India has been splitting his time between shortstop and third base this season, but his future lies at the hot corner, or maybe even second base. He is light on his feet with good quick twitch reactions and instincts. He has soft hands and his arm is average-to-above-average. His athleticism will let him play short in a pinch, but his defense plays up better off the position.
Born: Waukesha, Wisconsin
Age: 18 (07/16/99)
Height/Weight: 6’1”/200 lbs.
School: Waukesha West High School (Waukesha, Wisconsin)
Jarred Kelenic turns 19 in July, making him one of the oldest prep players available, and the cold Wisconsin spring has limited his playing time, but when you’re a player as good as he is, nobody cares about those things. He was viewed as a near-certain first round pick months ago and stock has only improved since then. He is considered by most scouts and evaluators to be one of the best, if not the best, pure hitters in the 2018 draft class and is very likely to be the first Wisconsinite to be selected in the top 10 of the MLB Draft.
The 6’1”, 200-pound Kelenic is well proportioned and athletic, looking the part of a ballplayer. He swings hard and displays outstanding bat speed, regularly hitting balls with exit velocities in the mid-90s. He gets plenty of extension and when he is able to fully whip the barrel head through the zone, the ball explodes off of his bat with plenty of spin and carry, making him an absolute power threat.
In the outfield, Kelenic is a defensive force in center. He has plenty of range, gets good reads, and takes good routes. His arm is strong and accurate, with a quick release. Many scouts and evaluators have expressed doubts that he will be able to remain in center field, believing that he will fill in and slow down, but even if he does, there is a chance he will be able to remain there thanks to his excellent routes. If he is forced into a corner, his bat and arm will profile well there.
Kelenic has a commitment to Louisville.
Born: Elk Grove, California
Age: 21 (03/15/97)
Height/Weight: 5’8”/165 lbs.
School: Oregon State
It should come as no surprise that Nick Madrigal lists Jose Altuve as his favorite baseball player. In the past, a player like Madrigal would have been overlooked and passed over because of his size, but because of players like Altuve, Marcus Stroman, Mookie Betts, and others turning convention on its head, the 5’8” infielder is positioned to be one of the first names called during the 2018 draft. After a successful senior season at Elk Grove High School, Madrigal was selected by the Cleveland Indians with their 17th round pick in the 2015 MLB Draft. He elected to not sign with them and instead honored his commitment to Oregon State University. After hitting .450/.512/.532 in his last year in high school, Madrigal did not miss a beat and hit .333/.380/.456 in his first year at Oregon. He was even better as a sophomore, hitting .380/.449/.532 last season. A broken wrist at the beginning of the season slowed him down and caused him to miss a chunk of the season, but Madrigal returned in April swinging a hot bat and has showed scouts that there is nothing to worry about.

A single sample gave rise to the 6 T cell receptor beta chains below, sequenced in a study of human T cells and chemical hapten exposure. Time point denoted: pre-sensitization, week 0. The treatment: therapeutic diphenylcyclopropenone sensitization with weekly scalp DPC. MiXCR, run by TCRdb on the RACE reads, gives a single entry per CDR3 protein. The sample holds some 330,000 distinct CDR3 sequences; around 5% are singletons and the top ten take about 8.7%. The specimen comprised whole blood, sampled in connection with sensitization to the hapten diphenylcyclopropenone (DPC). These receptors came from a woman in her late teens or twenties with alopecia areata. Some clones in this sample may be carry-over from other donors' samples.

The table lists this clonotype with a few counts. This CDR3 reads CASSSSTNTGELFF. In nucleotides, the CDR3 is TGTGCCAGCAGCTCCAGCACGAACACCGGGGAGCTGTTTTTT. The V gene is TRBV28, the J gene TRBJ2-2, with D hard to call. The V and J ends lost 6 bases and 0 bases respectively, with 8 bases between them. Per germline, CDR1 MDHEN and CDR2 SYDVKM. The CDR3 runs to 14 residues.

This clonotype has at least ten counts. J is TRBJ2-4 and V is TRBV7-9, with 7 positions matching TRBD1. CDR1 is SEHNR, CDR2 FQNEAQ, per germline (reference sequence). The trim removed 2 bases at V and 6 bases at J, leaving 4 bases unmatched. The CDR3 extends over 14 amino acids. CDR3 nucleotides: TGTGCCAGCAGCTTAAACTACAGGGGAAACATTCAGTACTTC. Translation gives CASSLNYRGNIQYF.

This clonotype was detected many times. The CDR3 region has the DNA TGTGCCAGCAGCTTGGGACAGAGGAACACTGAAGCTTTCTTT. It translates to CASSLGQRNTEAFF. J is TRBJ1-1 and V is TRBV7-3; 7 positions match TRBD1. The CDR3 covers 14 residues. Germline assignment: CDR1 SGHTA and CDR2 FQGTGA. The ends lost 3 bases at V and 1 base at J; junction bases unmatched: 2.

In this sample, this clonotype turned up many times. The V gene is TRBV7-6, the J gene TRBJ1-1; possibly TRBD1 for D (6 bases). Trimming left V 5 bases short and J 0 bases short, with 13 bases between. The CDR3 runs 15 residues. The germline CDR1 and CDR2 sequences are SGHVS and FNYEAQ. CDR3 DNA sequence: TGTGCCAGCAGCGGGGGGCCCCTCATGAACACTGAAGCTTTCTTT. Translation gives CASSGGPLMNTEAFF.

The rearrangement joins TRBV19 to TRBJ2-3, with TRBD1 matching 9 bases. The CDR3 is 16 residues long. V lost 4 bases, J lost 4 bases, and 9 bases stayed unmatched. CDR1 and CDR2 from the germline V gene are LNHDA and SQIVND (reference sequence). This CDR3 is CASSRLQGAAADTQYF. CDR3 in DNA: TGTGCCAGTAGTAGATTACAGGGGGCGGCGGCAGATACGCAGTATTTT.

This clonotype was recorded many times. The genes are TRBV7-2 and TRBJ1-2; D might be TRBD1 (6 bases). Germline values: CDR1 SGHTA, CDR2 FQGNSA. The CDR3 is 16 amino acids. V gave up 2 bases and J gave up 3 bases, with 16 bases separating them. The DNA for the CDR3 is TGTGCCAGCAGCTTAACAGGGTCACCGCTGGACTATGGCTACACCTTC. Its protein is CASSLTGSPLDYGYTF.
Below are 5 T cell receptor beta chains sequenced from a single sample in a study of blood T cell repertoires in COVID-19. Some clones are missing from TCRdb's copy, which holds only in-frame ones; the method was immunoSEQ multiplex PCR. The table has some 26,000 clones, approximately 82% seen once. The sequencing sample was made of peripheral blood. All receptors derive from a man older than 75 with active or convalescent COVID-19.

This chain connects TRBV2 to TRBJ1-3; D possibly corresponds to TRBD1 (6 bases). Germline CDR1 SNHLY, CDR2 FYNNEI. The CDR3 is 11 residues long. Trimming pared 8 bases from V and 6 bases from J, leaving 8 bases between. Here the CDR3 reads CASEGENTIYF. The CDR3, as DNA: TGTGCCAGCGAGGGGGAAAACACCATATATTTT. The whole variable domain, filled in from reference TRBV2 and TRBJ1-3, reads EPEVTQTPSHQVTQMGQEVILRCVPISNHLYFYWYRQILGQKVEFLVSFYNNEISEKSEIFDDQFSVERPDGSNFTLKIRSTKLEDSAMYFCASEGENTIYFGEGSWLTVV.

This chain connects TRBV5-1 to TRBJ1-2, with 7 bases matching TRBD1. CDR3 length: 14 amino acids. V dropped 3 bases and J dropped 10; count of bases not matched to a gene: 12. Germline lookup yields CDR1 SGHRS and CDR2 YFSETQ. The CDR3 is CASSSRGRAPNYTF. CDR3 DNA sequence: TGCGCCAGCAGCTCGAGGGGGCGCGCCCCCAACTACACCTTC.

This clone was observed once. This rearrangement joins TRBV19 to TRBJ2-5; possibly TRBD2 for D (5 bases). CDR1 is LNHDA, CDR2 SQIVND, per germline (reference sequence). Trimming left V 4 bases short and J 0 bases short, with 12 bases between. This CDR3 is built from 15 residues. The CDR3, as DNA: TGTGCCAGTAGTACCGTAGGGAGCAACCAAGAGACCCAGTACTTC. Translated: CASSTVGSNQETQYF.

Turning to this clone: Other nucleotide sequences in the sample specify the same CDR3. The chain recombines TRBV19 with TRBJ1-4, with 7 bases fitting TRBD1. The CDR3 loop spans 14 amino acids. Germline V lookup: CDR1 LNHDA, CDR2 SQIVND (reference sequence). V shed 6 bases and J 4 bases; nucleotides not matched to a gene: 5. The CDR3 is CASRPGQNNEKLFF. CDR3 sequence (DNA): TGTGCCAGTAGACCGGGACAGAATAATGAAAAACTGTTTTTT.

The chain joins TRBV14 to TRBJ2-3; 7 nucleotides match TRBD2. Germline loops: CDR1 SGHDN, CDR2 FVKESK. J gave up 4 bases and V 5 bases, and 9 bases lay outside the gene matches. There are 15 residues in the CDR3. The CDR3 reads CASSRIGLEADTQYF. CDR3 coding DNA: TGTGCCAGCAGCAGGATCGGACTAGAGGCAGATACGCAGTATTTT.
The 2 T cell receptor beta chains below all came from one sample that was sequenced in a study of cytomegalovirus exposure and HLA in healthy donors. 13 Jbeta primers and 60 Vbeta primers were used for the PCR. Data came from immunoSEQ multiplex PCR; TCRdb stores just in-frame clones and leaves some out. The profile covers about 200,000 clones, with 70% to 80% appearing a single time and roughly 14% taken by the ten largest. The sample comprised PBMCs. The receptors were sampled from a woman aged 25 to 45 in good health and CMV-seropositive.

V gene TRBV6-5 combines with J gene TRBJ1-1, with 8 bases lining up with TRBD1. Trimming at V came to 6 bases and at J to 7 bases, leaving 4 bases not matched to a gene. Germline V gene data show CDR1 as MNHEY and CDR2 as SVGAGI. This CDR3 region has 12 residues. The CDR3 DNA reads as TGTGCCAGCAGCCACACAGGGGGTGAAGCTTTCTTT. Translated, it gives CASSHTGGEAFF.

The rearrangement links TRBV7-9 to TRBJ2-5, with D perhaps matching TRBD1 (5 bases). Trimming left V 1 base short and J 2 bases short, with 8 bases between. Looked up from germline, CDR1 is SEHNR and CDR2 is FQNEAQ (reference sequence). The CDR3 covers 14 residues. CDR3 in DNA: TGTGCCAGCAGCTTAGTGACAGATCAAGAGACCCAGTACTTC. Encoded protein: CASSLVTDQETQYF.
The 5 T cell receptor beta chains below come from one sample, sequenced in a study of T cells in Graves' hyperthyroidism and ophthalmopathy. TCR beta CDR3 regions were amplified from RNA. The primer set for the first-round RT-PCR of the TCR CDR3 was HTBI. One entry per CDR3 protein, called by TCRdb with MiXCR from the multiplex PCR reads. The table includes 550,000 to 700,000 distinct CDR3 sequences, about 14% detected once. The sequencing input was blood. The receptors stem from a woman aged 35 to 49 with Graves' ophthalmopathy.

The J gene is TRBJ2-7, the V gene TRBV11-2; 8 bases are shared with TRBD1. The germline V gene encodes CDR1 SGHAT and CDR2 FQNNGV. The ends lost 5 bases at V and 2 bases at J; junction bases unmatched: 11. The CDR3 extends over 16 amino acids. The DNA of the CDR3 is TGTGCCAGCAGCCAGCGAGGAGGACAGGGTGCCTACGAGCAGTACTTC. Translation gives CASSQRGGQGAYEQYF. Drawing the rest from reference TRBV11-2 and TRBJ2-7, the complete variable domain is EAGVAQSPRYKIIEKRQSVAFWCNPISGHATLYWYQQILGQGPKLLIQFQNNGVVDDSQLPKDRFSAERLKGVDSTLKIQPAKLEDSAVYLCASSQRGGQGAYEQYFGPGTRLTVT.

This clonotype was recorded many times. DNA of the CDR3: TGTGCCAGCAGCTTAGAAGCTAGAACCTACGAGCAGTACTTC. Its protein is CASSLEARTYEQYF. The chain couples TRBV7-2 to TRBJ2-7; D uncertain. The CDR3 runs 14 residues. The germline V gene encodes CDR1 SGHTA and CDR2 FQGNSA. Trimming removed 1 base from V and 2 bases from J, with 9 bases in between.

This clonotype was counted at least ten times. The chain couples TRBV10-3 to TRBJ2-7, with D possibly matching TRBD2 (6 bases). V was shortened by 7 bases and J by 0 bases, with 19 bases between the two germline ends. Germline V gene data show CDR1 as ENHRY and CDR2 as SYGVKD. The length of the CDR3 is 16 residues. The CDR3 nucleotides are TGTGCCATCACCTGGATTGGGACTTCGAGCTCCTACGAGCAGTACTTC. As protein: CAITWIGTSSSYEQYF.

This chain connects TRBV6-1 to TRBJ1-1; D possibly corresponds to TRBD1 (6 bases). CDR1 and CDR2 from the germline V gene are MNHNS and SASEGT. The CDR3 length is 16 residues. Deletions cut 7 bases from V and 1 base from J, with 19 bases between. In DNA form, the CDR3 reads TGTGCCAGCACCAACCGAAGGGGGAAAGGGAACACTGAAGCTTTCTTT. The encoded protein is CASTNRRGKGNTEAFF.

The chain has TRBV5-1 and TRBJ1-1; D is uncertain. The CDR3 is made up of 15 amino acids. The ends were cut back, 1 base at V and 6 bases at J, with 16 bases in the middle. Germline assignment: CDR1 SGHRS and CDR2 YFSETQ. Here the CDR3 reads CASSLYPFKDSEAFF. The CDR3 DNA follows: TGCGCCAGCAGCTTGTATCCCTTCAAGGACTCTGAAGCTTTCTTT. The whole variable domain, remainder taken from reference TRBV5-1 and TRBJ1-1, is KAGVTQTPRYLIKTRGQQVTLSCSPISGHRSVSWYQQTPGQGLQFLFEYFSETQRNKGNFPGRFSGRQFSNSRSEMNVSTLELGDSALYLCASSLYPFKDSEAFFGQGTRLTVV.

The middle infielder has above-average bat speed and a level stroke that he uses to spray hits all over the field. His swing is a bit vicious and gives him a bit of pop, but Madrigal possesses below-average over-the-fence power. Overall, Madrigal generally has an aggressive approach at the plate, attacking early and looking to drive the ball early in the count. He is disciplined enough to know what he can and cannot work with. He doesn’t walk a lot because of that approach, but he does not swing and miss often either. He has plus speed, which plays up even further because of his excellent instincts and aggressiveness on the base paths.
Defensively, Madrigal’s actions are smooth and his footwork is clean. His arm is only average, but he makes up for that with quick transfers and above-average throwing accuracy, both when set and on the run. He is better suited at second because of this, but can play shortstop in a pinch.
Born: Mandeville, Louisiana
Age: 20 (8/19/97)
Height/Weight: 5’11”/180 lbs.
School: South Alabama
Undrafted out of high school, Mandeville, Louisiana native Travis Swaggery had very little buzz or hype surrounding him. Three years later, he has become a first round talent thanks to his performance at South Alabama and because of an impressive summer playing with USA Baseball’s Collegiate National Team last summer. With the Jaguars, he hit .303/.431/.422 as a freshman and a monster .361/.487/.567 as a sophomore. That summer, he hit .328/.449/.406 with Team USA. This year, the junior has gotten off to another good start, and has set career highs in numerous offensive categories.
Swaggerty’s swing is loose and fluid, and with his bat speed and great extension, he gets raw plus power and has manifested average-to-above-average in-game power. Some scouts and evaluators worry that his power may not translate as a professional because he did not manage to go deep once in over 60 at-bats using a wood bat while playing with Team USA. He has a bit of swing and miss for a player with a leadoff profile, partially because he can get overly aggressive and partially because he has been fed a steady diet of junk since last season, but he still gets on-base at an above-average rate and has excellent plate discipline.
Thanks to his above-average speed, Swaggerty is an above-average fielder. He profiles safely in center field thanks to his range and above-average-to-plus arm. He gets good reads off the bat, takes good routes, and is able to track down and snag balls that other center fielders might not be able to.